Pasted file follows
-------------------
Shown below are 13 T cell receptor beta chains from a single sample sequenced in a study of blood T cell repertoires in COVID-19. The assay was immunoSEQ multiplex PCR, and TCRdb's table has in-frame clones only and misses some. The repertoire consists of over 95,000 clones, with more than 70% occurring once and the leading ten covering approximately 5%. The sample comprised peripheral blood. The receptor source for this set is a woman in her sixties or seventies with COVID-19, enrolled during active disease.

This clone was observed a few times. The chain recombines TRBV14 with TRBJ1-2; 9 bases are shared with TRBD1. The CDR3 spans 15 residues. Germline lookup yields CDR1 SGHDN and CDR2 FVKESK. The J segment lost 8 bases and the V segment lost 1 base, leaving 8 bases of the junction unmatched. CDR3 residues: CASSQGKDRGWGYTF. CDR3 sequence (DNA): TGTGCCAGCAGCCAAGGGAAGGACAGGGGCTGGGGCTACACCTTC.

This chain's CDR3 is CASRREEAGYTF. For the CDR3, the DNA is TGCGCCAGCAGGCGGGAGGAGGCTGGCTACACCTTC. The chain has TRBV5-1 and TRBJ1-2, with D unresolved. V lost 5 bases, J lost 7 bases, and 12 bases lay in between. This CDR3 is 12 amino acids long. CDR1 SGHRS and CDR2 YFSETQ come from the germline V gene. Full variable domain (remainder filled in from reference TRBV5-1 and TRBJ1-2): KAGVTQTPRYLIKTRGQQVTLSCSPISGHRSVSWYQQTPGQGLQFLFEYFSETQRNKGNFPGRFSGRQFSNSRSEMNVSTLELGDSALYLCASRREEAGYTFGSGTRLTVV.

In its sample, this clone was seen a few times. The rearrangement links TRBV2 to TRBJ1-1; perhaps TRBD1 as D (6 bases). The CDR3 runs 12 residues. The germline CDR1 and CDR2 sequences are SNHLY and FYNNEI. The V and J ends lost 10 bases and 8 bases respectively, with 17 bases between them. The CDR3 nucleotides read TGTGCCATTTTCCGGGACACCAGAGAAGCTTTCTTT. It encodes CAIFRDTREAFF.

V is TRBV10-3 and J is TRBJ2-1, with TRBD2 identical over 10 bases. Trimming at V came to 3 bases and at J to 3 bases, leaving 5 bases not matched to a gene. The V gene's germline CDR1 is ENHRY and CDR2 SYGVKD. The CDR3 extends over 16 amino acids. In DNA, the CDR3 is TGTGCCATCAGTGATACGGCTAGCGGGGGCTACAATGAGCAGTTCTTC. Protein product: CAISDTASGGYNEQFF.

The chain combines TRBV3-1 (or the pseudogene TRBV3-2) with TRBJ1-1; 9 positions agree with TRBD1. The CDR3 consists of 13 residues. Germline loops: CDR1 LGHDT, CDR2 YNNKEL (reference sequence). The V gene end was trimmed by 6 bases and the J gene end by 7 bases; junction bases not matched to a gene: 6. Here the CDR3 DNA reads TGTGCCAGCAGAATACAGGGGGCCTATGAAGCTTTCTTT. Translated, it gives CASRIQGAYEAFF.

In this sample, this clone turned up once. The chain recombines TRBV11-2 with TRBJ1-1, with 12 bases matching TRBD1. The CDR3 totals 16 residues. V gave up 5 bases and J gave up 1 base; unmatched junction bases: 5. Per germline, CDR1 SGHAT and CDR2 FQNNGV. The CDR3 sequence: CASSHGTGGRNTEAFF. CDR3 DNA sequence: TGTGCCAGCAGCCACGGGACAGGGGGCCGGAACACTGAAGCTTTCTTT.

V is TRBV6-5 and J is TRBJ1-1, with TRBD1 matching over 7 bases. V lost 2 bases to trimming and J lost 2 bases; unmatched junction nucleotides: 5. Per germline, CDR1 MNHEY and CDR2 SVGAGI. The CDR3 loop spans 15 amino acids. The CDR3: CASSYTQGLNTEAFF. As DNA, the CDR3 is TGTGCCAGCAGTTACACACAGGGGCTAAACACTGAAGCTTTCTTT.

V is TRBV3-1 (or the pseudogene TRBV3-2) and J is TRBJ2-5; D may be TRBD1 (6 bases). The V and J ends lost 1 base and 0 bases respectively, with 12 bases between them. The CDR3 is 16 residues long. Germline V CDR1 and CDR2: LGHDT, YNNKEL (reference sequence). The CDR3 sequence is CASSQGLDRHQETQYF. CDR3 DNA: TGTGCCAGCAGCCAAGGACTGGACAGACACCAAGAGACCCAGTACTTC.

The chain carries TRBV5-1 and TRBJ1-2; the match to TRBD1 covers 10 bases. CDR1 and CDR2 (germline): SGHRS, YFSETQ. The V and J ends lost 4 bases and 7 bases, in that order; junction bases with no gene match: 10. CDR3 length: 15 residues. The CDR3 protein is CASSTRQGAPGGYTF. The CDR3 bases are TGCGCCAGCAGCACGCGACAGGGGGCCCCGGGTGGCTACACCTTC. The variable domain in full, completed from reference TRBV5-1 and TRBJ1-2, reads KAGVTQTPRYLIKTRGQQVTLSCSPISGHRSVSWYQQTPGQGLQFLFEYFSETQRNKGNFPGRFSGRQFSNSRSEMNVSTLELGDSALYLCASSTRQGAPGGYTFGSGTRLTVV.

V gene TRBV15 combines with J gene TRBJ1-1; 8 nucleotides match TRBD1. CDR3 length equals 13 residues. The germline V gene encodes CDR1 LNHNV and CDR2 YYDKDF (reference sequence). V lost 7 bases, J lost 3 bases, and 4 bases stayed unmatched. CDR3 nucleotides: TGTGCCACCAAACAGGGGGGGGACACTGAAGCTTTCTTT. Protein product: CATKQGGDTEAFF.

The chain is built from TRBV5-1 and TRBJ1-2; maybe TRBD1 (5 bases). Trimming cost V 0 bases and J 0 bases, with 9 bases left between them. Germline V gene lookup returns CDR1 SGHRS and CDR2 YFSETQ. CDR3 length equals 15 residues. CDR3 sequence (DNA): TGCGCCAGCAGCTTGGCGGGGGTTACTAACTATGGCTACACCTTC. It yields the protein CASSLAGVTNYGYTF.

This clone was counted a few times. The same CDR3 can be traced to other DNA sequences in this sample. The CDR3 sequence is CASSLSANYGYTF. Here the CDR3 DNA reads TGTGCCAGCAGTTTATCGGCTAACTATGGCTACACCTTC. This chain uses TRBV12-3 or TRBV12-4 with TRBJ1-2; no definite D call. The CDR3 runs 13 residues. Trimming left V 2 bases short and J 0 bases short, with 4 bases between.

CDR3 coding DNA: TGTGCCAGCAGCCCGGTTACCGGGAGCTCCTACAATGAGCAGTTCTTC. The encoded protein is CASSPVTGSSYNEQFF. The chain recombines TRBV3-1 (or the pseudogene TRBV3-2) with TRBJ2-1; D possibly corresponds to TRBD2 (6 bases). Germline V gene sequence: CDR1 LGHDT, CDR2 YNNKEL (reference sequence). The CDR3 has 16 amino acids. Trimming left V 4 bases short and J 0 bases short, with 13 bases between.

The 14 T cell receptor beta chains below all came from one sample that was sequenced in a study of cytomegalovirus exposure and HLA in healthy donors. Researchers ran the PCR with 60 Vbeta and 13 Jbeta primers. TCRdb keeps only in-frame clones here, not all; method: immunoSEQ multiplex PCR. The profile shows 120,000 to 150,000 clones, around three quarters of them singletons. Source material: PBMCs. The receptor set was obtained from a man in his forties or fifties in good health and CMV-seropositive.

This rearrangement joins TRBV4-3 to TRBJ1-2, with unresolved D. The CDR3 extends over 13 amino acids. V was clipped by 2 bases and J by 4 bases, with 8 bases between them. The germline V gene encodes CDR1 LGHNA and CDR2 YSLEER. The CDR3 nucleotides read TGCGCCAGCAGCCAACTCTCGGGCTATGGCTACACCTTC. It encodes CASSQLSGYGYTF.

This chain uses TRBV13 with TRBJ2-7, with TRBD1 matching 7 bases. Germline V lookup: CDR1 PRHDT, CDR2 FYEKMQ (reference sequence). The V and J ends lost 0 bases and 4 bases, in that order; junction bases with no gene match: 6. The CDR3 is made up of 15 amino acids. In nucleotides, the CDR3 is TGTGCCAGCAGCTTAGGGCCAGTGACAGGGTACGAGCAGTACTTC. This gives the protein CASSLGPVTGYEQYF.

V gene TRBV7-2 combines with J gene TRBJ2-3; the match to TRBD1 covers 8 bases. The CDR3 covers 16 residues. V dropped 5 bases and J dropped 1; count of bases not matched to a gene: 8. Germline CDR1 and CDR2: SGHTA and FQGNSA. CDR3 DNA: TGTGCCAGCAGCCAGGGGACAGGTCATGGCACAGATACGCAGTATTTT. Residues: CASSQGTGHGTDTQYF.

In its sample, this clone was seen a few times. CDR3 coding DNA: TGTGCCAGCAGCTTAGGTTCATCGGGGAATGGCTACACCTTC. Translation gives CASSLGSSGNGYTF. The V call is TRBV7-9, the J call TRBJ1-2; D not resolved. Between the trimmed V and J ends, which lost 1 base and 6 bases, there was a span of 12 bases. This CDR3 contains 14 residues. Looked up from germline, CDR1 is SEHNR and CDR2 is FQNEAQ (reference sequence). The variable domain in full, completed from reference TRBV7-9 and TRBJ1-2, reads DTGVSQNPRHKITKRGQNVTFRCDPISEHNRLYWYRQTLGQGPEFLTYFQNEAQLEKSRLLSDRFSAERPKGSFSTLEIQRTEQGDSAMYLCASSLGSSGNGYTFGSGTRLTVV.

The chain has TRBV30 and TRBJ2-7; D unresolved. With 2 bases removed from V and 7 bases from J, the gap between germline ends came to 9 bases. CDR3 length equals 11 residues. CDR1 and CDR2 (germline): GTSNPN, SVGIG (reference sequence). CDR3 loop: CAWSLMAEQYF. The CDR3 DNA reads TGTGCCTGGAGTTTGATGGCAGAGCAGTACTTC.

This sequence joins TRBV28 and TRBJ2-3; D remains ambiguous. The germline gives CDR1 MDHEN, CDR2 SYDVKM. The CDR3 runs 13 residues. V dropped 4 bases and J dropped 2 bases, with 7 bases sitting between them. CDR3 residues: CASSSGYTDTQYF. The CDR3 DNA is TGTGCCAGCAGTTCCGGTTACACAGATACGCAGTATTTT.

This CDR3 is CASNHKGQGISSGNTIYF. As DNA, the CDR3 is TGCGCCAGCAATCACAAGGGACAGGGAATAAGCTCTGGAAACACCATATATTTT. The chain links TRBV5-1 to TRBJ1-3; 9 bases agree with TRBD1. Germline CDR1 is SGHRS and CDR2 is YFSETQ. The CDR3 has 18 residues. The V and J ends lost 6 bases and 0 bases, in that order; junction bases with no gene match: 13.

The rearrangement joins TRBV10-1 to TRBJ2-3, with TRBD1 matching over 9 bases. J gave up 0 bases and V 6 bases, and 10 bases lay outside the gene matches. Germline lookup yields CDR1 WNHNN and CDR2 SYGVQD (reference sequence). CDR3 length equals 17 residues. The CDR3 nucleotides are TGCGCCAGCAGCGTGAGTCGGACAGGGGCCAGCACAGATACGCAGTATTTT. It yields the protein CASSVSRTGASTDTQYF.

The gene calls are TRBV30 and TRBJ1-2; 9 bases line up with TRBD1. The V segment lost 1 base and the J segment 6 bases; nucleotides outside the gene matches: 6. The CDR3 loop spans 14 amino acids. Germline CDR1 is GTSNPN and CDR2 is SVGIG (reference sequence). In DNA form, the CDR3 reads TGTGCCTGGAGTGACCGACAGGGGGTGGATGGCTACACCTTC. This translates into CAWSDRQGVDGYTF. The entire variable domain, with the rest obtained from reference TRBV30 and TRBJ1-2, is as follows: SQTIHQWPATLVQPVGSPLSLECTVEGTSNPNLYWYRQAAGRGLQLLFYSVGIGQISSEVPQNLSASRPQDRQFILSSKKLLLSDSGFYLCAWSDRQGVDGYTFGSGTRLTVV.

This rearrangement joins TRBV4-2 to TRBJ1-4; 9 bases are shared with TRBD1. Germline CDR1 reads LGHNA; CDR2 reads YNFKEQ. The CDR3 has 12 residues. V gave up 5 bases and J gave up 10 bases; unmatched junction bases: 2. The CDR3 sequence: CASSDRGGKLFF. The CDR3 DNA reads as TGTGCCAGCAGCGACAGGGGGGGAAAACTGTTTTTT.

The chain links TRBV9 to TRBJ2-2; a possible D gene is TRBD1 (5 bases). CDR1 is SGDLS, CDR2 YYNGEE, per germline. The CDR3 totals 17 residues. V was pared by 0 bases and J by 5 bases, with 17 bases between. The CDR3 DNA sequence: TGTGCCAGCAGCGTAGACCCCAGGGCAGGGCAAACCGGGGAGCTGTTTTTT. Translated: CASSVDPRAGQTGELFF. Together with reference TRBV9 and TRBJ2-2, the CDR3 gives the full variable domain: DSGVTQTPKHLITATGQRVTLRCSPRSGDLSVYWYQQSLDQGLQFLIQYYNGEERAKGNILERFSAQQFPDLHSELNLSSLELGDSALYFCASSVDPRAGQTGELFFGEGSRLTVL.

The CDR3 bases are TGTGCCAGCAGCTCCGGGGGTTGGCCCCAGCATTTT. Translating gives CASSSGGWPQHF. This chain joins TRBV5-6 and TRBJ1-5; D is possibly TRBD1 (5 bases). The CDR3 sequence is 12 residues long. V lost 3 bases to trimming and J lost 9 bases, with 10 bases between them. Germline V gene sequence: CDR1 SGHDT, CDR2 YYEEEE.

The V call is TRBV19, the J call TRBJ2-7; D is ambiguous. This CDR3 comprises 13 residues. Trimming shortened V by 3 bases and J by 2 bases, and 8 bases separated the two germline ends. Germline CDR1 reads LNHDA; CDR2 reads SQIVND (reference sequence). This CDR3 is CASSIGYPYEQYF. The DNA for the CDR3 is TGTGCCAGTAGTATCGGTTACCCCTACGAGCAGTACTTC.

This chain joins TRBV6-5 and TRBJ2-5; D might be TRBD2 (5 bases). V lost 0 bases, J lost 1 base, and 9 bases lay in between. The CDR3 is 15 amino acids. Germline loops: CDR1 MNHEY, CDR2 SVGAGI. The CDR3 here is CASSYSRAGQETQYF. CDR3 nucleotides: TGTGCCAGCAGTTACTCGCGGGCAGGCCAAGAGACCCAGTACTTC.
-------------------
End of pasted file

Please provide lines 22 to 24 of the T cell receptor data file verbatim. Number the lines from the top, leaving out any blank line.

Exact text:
This CDR3 is CASNHKGQGISSGNTIYF. As DNA, the CDR3 is TGCGCCAGCAATCACAAGGGACAGGGAATAAGCTCTGGAAACACCATATATTTT. The chain links TRBV5-1 to TRBJ1-3; 9 bases agree with TRBD1. Germline CDR1 is SGHRS and CDR2 is YFSETQ. The CDR3 has 18 residues. The V and J ends lost 6 bases and 0 bases, in that order; junction bases with no gene match: 13.

The rearrangement joins TRBV10-1 to TRBJ2-3, with TRBD1 matching over 9 bases. J gave up 0 bases and V 6 bases, and 10 bases lay outside the gene matches. Germline lookup yields CDR1 WNHNN and CDR2 SYGVQD (reference sequence). CDR3 length equals 17 residues. The CDR3 nucleotides are TGCGCCAGCAGCGTGAGTCGGACAGGGGCCAGCACAGATACGCAGTATTTT. It yields the protein CASSVSRTGASTDTQYF.

The gene calls are TRBV30 and TRBJ1-2; 9 bases line up with TRBD1. The V segment lost 1 base and the J segment 6 bases; nucleotides outside the gene matches: 6. The CDR3 loop spans 14 amino acids. Germline CDR1 is GTSNPN and CDR2 is SVGIG (reference sequence). In DNA form, the CDR3 reads TGTGCCTGGAGTGACCGACAGGGGGTGGATGGCTACACCTTC. This translates into CAWSDRQGVDGYTF. The entire variable domain, with the rest obtained from reference TRBV30 and TRBJ1-2, is as follows: SQTIHQWPATLVQPVGSPLSLECTVEGTSNPNLYWYRQAAGRGLQLLFYSVGIGQISSEVPQNLSASRPQDRQFILSSKKLLLSDSGFYLCAWSDRQGVDGYTFGSGTRLTVV.